The post New firmware update for the Sigma 30mm f/1.4 E-mount lens appeared first on sonyalpharumors.
From:: Sony Alpha Rumors
5 Reasons to Get A Grip: The Breakdown with Miguel Quiles Full list of todays Gold Box deals at Amazon, BHphoto, eBay, Amazon.de, Amazon.co.uk, Amazon.fr, Amazon.it, Amazon.es. Human Color Vision Enhanced to 4 Colors (Image Sensor World). How to Lock🔒 Your Sony a6500 Exposure Settings (That1CameraGuy). 35mm f/2 AF compact lens- when if ever? (SonyAlphaForum). […]
From:: Sony Alpha Rumors
Olympus has announced major firmware updates for its E-M1 Mark II, E-M5 Mark II and PEN-F, as well as a pair of lenses. The camera updates add support for Profoto’s TTL flash system and provide plenty of new features, detailed below.
The first new feature is support for the Air Remote TTL-O (‘O’ for Olympus) radio trigger from Profoto. Pop it on the hot shoe and you can use a simple interface to control off-camera Profoto Air TTL flashes in both TTL and HSS modes.
Other major features include AF Target Spot Metering (E-M1 II only), the ability to set a minimum shutter speed in Auto ISO (PEN-F only), improvements to the AF touchpad function on the PEN-F for left-eye shooters, the ability to use High Res Shot and Focus Stacking modes when shooting with non-Olympus flashes, improved color reproduction on the E-M1 II’s EVF, and more.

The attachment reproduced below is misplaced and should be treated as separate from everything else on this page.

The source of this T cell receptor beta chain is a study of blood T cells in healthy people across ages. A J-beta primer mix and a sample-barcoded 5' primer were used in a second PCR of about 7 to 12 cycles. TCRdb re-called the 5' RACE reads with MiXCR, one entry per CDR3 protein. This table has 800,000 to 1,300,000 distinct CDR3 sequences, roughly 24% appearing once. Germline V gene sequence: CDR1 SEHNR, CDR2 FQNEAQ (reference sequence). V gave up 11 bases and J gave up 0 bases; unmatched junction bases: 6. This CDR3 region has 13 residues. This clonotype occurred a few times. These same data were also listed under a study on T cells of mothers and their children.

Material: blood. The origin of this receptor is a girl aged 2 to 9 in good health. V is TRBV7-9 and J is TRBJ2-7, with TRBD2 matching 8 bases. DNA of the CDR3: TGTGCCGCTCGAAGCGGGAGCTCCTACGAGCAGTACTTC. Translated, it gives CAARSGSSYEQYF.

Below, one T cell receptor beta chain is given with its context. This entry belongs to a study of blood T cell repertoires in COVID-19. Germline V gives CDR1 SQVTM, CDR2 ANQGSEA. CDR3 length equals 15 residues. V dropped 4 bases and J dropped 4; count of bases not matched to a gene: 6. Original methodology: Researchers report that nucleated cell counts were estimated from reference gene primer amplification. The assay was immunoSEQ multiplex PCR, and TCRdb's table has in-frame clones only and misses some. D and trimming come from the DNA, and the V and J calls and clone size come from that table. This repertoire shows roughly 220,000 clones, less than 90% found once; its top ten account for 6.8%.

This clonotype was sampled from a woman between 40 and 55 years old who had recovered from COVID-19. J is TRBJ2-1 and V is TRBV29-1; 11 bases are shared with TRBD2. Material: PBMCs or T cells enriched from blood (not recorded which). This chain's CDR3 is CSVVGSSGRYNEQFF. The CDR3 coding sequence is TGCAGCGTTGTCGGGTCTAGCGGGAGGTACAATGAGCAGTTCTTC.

Two lenses also receive updates: the 12-100mm F4 IS Pro and 300mm F4 IS Pro. The updates boosts sequential shooting performance when IS is turned on when using the E-M1 II and also improve 5-axis Sync IS with the E-M5 II and the original E-M1.
The updates are available immediately from the Olympus support website in your region. See the press release below for all of the changes in these updates:
PLUG IN AND POWER UP: OLYMPUS® FIRMWARE UPDATE DELIVERS NEW CAPABILITIES FOR OM-D® AND PEN® CAMERAS